Products

Central Vacuum FAQs

Why should I install a central vacuum?
Installing a central vacuum system in your home not only will save you time and money, but it's also good for the environment. In addition, a central vacuum reduces allergies and is quiet, versatile, and cost effective: most homeowners recoup their investment once the home is sold.

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What's the difference between a portable vacuum and a central vacuum?
These are completely different vacuuming experiences. First, because the central vacuum is a built-in appliance, you've eliminated the most annoying features of a portable vacuum cleaner: noise and smell. Second, dust and pollutants get transported out of the living area with a central vacuum system and are not re-circulated back into the living area through the exhaust as with a portable vacuum. Finally, instead of wrestling with a heavy machine or a cumbersome hose as is the case with a portable system, you are vacuuming with a single hose, enabling you to clean your home freely and easily wherever you like.

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Can a central vacuum be installed in a home that is already built?
Yes, a central vacuum system can be installed in almost any existing home without any damage or costly modifications.

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Can I install a central vacuum system myself?
Yes, we can sell you all of the necessary tubing and fittings to do it yourself or you can arrange for our trained installers to do it for you.

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How does a central vacuum system work?
A system of 2" PVC tubing is installed in the walls of your home which lead to a power unit that is typically located in the garage or utility room. The power unit is activated when a vacuum hose is plugged into one of the valves located in your home.

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Does the power unit have to be vented outside?
Not all systems need to be vented to the outside. Our technicians can help you determine if your power unit needs to be vented.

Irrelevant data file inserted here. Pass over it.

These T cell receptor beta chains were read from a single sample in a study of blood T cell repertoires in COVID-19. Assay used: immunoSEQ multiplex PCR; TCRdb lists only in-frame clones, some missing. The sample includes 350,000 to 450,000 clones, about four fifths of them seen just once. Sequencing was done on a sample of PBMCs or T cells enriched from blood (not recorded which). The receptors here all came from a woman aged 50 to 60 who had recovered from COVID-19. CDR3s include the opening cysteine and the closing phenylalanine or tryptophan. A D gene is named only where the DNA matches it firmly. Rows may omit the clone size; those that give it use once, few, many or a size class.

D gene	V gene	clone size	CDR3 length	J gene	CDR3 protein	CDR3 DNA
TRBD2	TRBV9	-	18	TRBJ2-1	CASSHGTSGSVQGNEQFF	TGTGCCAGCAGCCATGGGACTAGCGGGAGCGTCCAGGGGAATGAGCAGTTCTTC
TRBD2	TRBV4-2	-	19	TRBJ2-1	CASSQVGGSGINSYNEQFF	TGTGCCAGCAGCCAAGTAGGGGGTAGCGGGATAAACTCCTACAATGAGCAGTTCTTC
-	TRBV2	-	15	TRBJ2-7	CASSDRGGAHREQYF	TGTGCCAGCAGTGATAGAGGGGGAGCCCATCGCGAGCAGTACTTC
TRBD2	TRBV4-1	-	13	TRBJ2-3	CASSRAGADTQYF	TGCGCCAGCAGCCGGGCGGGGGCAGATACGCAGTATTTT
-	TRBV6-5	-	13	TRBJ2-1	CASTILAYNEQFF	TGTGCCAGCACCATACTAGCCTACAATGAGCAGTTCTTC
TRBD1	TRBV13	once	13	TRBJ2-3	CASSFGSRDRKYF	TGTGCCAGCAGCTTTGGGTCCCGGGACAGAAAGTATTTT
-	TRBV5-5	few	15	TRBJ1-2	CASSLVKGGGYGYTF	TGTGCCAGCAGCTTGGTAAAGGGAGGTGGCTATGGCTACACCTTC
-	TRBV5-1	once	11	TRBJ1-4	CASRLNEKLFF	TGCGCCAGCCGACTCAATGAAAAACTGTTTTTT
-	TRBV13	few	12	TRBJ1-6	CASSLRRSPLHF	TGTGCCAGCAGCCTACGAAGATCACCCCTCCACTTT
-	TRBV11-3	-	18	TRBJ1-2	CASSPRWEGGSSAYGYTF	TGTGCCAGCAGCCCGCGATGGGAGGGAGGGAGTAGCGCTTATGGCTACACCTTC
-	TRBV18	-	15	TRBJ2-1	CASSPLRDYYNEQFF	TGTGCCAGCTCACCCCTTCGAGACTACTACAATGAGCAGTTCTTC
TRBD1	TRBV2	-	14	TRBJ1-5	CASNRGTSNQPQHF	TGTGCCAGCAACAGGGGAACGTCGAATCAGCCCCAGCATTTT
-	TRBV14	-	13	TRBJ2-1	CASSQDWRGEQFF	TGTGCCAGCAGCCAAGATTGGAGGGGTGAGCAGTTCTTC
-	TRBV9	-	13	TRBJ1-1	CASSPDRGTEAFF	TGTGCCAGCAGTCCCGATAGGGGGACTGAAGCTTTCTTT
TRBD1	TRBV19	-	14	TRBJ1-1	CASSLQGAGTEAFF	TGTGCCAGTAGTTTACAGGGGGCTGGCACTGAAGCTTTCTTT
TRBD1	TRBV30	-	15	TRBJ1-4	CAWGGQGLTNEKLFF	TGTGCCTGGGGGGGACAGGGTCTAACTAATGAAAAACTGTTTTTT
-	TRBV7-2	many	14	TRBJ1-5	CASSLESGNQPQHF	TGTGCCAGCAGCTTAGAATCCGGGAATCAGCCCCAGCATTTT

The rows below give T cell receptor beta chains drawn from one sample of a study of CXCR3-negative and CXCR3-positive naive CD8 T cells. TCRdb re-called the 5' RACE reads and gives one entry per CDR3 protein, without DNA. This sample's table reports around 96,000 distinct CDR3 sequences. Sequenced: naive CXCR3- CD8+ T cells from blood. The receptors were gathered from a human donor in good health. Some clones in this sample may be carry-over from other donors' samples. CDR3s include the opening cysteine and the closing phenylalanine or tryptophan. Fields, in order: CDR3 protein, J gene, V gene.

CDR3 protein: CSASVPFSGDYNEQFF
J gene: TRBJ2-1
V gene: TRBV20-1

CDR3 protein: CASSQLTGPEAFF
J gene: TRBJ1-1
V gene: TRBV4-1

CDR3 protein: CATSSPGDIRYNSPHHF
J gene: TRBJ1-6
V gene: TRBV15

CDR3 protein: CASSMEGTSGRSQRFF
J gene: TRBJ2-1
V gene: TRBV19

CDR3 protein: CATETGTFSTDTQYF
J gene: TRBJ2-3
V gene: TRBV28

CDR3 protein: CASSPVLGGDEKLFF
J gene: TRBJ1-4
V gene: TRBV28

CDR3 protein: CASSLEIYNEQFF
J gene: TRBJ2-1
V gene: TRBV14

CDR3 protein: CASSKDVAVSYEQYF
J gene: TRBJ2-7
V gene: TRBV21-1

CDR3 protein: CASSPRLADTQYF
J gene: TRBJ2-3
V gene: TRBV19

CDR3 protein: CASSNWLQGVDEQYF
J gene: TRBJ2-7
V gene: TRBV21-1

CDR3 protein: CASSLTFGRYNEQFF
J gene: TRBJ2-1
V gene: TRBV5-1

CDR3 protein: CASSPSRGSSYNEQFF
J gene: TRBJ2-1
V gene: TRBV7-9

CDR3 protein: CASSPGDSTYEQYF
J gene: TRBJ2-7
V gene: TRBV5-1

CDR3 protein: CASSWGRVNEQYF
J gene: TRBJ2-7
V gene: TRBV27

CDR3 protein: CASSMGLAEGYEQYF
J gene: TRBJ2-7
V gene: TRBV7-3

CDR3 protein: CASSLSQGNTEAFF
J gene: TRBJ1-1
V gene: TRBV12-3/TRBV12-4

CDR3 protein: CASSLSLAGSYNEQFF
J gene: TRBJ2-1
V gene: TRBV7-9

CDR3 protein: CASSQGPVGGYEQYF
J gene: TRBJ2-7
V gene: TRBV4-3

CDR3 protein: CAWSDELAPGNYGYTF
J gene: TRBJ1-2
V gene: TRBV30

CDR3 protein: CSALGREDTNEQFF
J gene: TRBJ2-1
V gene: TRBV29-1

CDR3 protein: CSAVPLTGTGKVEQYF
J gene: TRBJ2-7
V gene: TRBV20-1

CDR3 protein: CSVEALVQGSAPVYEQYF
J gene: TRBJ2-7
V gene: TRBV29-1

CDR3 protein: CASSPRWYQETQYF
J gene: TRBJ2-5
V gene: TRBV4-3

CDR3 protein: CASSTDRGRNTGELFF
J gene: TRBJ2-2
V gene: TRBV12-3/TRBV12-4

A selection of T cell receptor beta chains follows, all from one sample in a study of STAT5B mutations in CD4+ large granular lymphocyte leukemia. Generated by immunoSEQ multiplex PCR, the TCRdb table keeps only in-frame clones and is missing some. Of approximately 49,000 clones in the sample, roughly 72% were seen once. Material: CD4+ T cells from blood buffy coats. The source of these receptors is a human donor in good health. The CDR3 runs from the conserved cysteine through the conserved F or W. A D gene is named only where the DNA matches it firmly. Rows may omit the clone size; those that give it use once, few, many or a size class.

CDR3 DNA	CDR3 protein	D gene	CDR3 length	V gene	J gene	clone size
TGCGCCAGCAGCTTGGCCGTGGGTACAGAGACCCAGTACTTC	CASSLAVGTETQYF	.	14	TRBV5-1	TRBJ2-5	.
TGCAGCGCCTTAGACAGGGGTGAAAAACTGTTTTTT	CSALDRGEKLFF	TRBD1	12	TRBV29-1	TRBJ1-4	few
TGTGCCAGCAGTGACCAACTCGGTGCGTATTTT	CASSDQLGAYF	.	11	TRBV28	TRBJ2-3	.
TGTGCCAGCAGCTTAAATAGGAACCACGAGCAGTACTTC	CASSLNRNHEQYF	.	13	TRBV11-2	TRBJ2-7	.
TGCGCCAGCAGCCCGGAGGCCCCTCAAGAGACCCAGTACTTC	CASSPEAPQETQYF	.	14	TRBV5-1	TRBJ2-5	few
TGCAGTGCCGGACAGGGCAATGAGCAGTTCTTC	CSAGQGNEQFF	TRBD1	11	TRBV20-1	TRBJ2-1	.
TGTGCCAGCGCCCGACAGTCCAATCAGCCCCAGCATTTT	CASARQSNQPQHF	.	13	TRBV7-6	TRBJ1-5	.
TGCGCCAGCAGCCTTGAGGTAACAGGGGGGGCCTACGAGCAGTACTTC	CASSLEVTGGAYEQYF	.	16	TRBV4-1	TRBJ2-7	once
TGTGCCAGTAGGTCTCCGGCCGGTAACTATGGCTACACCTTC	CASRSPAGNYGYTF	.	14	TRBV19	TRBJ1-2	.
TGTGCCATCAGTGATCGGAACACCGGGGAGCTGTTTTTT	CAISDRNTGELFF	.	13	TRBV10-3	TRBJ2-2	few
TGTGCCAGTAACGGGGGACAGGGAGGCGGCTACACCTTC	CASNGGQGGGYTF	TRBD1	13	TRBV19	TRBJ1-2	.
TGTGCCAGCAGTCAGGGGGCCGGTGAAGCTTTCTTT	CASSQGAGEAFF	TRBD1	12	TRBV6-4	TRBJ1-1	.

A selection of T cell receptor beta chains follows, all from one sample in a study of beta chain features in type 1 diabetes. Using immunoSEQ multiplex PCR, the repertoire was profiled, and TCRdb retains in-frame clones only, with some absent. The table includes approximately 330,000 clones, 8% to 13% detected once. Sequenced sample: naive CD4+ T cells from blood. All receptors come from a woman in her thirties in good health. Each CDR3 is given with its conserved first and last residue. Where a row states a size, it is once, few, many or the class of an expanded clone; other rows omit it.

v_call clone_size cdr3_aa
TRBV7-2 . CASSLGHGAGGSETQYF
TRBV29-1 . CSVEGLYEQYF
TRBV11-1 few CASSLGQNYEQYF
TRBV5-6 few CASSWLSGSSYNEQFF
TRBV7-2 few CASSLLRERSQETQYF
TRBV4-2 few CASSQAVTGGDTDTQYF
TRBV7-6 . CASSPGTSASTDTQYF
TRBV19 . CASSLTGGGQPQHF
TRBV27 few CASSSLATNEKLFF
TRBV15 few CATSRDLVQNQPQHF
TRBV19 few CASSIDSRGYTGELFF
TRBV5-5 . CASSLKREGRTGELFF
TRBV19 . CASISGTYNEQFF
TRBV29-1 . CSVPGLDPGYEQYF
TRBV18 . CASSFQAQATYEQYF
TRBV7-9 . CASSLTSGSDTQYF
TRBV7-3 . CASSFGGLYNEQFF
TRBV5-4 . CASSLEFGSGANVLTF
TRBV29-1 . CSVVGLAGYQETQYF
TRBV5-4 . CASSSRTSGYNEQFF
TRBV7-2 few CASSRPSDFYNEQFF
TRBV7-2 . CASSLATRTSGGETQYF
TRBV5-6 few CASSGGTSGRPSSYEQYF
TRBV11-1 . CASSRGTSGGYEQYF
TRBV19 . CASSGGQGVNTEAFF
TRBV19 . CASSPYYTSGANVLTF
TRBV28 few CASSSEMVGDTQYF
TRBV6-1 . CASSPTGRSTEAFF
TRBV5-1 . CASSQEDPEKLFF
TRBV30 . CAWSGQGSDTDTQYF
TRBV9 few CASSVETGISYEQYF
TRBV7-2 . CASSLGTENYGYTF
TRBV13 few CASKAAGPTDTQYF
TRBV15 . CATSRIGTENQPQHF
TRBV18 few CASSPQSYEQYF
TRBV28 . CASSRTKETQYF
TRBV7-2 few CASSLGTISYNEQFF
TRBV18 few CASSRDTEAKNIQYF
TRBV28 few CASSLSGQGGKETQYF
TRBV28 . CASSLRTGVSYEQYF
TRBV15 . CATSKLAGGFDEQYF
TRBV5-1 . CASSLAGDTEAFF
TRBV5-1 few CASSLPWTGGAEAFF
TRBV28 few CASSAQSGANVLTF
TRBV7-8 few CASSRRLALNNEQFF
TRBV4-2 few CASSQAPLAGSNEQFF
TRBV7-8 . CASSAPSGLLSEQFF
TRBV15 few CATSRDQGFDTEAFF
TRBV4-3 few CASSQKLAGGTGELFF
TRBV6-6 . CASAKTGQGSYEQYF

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How is dirt collected?
Everything swept into the vacuum travels through the hose and PVC pipes and then gets deposited into a dirt container at the main vacuum unit. Eventually the container will need to be emptied or changed; however, most central vacuums literally gallons of debris, so they need to be emptied or changed only a couple times per year.

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How many inlet valves are required in the average home?
A good rule of thumb is 600 sq ft per inlet valve using a 30' hose

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Why not put an inlet valve in every room?
You will increase both material and labor costs. Also, you would lose the convenience by having to unplug and reconnect your hose more than necessary.

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Does the vacuum's power diminish the farther away from the source the hose is used?
The motors in the power unit, in the garage or utility room, are larger and more powerful than portable and canister vacuums. For this reason, the suction power remains strong no matter where you are vacuuming inside the house. Also, most central vacuum manufacturers have several models to choose from, for a home of any size, so you can be assured of top performance at all times. We can help you determine which brand and model is right for you.

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Is the 30' hose heavy?
No, all hoses, both electrified and low voltage, are made of high quality lightweight materials to provide you with long life, durability and lightweight convenience.

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What is the difference between electrified and low voltage hoses?
Both hoses have 24v, low voltage wiring which sends a signal to the power unit to turn on. Electrified hoses also have 110v/120v wiring molded into them for use with electric carpet brushes.

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Do I need an electrician to connect my central vacuum system?
Not usually. Most central vacuum power units can be plugged into your normal house electrical outlet, but we recommend a dedicated circuit. We can help you determine if a special plug is needed.

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Why does static electricity build up in my wands?
The shock that you may sometimes feel is static electricity building up in your metal wands. This has nothing to do with electrical wiring and does not mean that something is wrong with your system. When vacuuming, electrons from the dust particles build up in the wands as static electricity and when it jumps from the wand it can create a shock. To avoid this, simply hold a portion of your hand or finger on the metal wand, this will allow the charge to dissipate. Another option is to wipe the hose, handle and wand with a dryer sheet.

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